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Posted by Steve MutkoskiSenior Standards Strategist
As Craig Shank mentioned in a post last week, standards are an important part of a dynamic ICT marketplace, fostering interoperability, collaboration, competition and consumer trust. I’d like to follow up on that post, highlighting the fact that the enablers of a dynamic ICT marketplace are openness and choice.
To provide solutions that span products and technologies for our customers’ needs, it’s crucial to have a healthy and robust standards environment. Some will say that one development or standards model or another is the best or most valid, but at Microsoft we believe that openness in standards development is the best way to ensure that everyone’s needs are met, whether those needs are rapid innovation, broad adoption, cost efficiency, or specific customer requirements. And we believe that openness in how standards are developed and implemented leads to greater choice in the marketplace. Likewise, we believe that an open marketplace is the best way to determine the success of a standard—companies and customers will choose to use the standards that meet their needs, not because they are all that’s available through government mandate or regulation.
What does Microsoft mean when we talk about “choice” with regard to standards?
Choice, for us, means embracing formal standards, informal standards and widely adopted industry specifications alike as valid tools for enabling technology adoption and industry innovation. Each has its unique function and value. These different approaches benefit diverse communities with widely varied interests; no organization or process is more successful than any other in terms of delivering more “perfect” standards. You can expect industries and companies to use the standard, or multiple standards, that are the most responsive to market needs and offer the best opportunities to succeed in their respective businesses.
At Microsoft, we actively engage in all of these standards development approaches. Microsoft has a strategic interest in participating in these diverse standards efforts to ensure that our products are compatible with the broader technology environment in which they operate.
Our standards development compass
Microsoft has developed a set of governing principles that guide our engagement and participation, based on our extensive work in the global standards ecosystem. Successful standards development is best accomplished by a collaborative, cross-industry approach and we believe these principles can and should apply to all stakeholders involved:
Inclusion—Standards succeed when they meet the needs of the market. We believe it is important for relevant stakeholders — small companies as well as large; emerging markets as well as mature — to have the opportunity to participate in all types of standards development. Microsoft believes that a strong and vibrant standards community is inclusive of voices from all markets, including those that don’t traditionally have experience in developing, adopting, contributing to and promoting standards in the ICT industry.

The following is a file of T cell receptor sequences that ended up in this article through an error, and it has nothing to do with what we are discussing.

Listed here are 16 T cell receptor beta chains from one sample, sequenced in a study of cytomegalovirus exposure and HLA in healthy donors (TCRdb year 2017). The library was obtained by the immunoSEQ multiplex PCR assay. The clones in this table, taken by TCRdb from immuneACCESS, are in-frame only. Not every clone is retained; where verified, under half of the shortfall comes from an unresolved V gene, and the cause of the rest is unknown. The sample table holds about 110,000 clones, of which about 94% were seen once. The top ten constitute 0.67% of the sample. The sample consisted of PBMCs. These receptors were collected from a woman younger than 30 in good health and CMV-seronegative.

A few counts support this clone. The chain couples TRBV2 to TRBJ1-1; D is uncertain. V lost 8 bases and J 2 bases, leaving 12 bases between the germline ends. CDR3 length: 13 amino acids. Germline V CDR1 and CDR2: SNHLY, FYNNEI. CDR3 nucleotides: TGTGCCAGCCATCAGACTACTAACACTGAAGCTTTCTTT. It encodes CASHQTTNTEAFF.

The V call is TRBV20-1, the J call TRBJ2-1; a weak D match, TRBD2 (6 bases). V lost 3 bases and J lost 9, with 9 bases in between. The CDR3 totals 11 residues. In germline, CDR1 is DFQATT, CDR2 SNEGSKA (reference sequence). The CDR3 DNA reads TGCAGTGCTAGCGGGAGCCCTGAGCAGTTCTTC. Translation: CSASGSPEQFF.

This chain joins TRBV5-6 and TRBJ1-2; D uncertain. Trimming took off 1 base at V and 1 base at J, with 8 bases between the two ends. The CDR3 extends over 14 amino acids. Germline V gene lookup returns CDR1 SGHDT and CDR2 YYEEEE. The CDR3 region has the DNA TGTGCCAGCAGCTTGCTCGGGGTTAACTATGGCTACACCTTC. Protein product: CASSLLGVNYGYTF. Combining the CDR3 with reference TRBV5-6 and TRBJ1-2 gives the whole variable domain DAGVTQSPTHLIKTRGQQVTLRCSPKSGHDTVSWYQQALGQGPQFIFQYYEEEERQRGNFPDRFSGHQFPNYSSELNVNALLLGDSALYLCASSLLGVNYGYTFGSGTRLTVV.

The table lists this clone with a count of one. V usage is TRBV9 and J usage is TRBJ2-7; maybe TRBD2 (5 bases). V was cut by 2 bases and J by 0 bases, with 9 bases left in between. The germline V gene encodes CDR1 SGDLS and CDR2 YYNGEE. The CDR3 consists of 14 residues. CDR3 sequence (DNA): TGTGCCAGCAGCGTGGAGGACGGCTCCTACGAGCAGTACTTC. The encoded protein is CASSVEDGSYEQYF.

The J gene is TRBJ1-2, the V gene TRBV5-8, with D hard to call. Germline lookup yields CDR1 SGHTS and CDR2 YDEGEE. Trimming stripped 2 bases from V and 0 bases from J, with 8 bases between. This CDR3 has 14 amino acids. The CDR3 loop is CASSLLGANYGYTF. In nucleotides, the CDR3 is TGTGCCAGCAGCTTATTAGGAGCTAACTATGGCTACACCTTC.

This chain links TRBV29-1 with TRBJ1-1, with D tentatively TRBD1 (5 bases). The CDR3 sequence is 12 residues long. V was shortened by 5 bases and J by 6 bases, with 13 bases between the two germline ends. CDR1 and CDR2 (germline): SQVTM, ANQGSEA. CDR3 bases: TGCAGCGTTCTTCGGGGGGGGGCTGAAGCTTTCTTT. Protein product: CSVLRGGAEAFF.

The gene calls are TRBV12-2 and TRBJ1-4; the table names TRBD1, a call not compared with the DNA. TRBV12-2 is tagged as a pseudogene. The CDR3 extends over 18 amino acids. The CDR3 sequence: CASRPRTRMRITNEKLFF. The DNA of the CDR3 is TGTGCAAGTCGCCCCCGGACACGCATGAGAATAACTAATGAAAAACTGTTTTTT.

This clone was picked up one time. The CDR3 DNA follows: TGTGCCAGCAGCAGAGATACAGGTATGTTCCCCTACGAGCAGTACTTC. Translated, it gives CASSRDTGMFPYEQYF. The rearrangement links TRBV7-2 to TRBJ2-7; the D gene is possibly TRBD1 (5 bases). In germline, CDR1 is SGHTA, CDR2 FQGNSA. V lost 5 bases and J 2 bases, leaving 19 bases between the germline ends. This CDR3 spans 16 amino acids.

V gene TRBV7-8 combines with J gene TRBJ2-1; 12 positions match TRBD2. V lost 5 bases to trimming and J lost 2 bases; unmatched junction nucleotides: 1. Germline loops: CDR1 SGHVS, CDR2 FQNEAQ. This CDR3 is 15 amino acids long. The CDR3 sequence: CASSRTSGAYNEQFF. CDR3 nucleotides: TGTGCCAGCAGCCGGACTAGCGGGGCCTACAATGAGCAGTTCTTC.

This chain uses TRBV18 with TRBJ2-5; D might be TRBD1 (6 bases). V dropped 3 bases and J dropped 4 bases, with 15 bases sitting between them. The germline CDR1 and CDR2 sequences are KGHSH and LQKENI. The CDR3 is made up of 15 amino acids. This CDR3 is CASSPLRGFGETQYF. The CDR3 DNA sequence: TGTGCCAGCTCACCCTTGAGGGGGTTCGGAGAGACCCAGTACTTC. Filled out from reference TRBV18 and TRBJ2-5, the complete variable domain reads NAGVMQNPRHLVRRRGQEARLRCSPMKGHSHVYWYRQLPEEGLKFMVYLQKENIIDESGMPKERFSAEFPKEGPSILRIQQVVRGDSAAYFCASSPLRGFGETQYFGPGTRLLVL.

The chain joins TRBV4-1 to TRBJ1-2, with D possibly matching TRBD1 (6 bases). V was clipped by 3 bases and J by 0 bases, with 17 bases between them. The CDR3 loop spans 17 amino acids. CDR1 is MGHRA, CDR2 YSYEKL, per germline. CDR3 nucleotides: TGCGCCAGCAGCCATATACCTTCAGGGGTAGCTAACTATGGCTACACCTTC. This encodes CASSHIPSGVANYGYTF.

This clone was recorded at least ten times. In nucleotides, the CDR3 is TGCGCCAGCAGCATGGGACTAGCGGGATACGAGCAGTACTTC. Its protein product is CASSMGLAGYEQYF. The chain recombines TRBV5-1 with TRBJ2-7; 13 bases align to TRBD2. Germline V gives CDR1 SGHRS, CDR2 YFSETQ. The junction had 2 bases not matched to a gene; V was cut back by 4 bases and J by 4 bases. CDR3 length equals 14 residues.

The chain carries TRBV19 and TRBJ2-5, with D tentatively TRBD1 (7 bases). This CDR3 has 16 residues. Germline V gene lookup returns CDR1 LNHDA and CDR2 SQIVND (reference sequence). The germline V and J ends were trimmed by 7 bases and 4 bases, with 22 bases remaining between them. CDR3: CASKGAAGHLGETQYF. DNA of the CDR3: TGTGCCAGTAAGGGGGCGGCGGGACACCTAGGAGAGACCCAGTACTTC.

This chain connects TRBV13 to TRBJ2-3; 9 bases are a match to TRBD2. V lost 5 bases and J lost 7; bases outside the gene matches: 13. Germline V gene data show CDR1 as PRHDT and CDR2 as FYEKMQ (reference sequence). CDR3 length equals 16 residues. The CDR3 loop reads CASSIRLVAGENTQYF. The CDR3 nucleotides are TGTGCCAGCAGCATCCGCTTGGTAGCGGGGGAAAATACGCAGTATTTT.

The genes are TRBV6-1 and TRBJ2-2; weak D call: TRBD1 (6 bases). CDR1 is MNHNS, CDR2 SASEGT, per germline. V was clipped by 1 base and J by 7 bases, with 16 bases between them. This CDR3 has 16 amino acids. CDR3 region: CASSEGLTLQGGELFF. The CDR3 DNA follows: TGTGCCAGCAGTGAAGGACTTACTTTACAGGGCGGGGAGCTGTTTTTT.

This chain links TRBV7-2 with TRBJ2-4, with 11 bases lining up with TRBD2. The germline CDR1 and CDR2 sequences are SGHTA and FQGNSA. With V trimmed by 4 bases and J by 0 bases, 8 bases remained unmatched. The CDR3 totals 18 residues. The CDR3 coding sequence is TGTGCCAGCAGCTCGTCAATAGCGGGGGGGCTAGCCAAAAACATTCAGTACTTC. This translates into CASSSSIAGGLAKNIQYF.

Transparency — Standards-setting processes should drive for consensus (i.e., broad agreement across the participants) and participant neutrality (i.e., no single point of view is favored over another in the process) and processes and documentation should be made publicly available for comment, input, and testing. Transparency of implementation is also an important and often overlooked component of standardization and enables better interoperability of implementations. For example, Microsoft documents its standards support and implementation in our high-volume products. We publish large volumes of documentation and protocols, offer Microsoft IP under our Open Specifications Promise and license many elements of our IP portfolio. This transparency and information sharing creates more opportunities for people to develop products that interoperate with, complement, and even compete with, Microsoft solutions.
Technology Excellence — Standards succeed because they meet real world customer needs and deliver value to implementers and users. That value comes from the technical contributions that go into the standard. We believe it’s important to create an environment in the standardization ecosystem that brings the most compelling technology contributions to the table. As much as the underlying technology itself is important, the quality of the specification itself is also critical. A standard is useful to the market and likely to foster interoperability only if it is clear in its goals and is embodied in a well written specification.
In our next post, we'll outline the ingredients Microsoft believes are needed to achieve a healthy standards ecosystem.
How should we proceed in this case?